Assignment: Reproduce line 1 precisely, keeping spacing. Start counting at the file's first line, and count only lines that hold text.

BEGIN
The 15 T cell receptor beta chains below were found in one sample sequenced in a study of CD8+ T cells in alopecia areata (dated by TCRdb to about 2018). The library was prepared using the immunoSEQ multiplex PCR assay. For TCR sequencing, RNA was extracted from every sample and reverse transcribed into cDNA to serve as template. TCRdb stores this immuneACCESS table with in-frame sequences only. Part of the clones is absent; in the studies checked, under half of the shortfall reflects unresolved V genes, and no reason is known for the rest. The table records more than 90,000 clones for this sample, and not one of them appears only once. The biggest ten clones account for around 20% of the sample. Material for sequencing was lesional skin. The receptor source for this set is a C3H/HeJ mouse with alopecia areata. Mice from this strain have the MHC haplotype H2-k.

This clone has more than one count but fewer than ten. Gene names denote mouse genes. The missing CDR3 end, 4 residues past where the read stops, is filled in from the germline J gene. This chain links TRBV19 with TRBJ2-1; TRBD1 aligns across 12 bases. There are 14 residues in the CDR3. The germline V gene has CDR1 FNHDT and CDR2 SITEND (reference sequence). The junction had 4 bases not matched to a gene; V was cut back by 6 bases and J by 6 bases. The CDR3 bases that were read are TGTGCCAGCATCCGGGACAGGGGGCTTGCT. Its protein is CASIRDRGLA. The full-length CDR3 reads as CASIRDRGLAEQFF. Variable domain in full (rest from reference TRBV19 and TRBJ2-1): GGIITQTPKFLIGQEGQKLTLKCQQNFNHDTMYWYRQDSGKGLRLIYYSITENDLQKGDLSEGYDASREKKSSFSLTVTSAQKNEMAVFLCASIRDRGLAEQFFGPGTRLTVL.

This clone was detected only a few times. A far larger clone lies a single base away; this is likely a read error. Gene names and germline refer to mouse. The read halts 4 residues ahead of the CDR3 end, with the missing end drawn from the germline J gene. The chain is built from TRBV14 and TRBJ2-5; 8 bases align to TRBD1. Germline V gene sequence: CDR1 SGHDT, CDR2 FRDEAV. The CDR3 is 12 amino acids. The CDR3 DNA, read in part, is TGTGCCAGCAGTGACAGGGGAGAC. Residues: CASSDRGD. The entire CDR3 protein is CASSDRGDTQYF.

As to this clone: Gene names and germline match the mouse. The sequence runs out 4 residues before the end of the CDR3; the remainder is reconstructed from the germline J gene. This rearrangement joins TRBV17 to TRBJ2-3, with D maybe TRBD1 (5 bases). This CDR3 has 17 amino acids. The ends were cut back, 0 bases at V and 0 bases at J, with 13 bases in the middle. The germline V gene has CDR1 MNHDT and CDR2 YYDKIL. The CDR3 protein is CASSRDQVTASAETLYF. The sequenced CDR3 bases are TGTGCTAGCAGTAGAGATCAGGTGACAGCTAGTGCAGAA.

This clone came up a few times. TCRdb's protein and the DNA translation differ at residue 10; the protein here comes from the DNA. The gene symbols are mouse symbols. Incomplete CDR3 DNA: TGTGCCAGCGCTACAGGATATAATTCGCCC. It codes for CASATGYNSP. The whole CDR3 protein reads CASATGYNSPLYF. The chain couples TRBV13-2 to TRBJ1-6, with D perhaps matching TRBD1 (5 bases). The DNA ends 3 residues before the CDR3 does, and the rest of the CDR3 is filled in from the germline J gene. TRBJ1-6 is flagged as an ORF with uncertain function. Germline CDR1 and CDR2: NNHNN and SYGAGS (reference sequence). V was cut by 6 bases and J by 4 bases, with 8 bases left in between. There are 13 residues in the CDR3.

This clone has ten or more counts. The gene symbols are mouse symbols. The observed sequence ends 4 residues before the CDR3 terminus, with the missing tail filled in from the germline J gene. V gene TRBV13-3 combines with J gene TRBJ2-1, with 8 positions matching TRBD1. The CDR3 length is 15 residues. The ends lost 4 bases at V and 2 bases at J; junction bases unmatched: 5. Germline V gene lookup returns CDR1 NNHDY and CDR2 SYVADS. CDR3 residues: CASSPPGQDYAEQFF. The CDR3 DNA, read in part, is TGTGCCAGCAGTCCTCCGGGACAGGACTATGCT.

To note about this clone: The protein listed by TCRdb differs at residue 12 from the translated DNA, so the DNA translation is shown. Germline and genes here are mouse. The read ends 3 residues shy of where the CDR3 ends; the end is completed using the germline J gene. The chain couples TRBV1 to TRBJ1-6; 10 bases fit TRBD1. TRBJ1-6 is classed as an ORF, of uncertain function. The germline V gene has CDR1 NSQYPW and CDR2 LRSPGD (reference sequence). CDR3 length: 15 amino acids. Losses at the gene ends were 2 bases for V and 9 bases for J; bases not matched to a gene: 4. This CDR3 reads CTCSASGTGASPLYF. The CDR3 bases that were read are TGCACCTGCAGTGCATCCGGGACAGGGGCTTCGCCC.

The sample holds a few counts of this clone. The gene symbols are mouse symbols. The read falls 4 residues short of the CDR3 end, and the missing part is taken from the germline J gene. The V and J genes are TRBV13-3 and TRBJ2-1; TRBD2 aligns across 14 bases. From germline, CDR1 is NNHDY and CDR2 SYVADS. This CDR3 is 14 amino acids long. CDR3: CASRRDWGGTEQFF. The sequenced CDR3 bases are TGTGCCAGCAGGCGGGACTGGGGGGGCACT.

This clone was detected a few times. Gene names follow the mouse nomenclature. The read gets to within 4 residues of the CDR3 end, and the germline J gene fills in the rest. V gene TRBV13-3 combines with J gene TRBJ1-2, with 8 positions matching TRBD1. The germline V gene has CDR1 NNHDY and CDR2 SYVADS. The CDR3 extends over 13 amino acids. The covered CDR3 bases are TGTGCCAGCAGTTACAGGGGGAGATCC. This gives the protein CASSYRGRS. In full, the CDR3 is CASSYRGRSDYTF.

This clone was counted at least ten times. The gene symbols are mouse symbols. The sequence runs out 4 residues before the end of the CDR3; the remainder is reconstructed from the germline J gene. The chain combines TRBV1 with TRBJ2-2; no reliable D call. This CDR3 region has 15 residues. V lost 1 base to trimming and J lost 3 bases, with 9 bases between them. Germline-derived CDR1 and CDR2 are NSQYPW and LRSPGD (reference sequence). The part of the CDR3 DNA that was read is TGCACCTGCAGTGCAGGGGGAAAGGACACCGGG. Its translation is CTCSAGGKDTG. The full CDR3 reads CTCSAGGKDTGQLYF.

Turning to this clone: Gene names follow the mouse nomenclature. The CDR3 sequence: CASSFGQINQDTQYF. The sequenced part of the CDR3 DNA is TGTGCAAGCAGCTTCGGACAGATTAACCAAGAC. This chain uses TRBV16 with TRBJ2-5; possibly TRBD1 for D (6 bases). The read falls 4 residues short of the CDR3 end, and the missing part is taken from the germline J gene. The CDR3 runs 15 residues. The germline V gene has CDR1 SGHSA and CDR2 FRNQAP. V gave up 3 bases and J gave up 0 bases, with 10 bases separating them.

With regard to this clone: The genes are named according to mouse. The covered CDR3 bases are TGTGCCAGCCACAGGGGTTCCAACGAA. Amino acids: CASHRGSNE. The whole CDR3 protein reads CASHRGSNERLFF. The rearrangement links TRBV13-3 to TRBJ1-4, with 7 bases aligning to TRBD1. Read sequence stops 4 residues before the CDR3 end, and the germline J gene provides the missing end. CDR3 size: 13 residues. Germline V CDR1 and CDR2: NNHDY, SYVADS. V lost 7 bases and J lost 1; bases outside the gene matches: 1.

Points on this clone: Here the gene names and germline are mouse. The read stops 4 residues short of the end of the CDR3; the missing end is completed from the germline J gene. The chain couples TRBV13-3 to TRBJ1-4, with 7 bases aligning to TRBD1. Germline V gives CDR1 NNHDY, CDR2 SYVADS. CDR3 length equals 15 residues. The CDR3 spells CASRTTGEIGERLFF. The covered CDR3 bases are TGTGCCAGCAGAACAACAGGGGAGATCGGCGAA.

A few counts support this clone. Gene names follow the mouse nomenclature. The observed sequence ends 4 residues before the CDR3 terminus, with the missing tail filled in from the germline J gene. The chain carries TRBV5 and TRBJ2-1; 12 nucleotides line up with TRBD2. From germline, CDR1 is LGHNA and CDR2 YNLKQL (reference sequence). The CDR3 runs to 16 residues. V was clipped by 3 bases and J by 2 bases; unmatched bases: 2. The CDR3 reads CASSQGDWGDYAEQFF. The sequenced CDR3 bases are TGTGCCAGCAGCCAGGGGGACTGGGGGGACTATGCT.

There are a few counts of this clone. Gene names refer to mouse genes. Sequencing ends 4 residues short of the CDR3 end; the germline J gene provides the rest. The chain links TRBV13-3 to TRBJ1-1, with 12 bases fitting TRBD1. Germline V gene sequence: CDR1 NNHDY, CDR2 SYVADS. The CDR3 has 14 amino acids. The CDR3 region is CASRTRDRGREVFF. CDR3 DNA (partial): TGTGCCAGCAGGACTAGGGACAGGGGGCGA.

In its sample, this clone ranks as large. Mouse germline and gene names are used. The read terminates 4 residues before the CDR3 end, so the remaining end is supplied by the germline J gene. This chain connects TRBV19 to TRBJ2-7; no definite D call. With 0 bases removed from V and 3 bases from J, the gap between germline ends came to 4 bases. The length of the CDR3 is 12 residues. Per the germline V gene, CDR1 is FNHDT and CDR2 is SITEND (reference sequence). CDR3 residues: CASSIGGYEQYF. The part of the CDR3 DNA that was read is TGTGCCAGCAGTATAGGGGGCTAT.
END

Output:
The 15 T cell receptor beta chains below were found in one sample sequenced in a study of CD8+ T cells in alopecia areata (dated by TCRdb to about 2018). The library was prepared using the immunoSEQ multiplex PCR assay. For TCR sequencing, RNA was extracted from every sample and reverse transcribed into cDNA to serve as template. TCRdb stores this immuneACCESS table with in-frame sequences only. Part of the clones is absent; in the studies checked, under half of the shortfall reflects unresolved V genes, and no reason is known for the rest. The table records more than 90,000 clones for this sample, and not one of them appears only once. The biggest ten clones account for around 20% of the sample. Material for sequencing was lesional skin. The receptor source for this set is a C3H/HeJ mouse with alopecia areata. Mice from this strain have the MHC haplotype H2-k.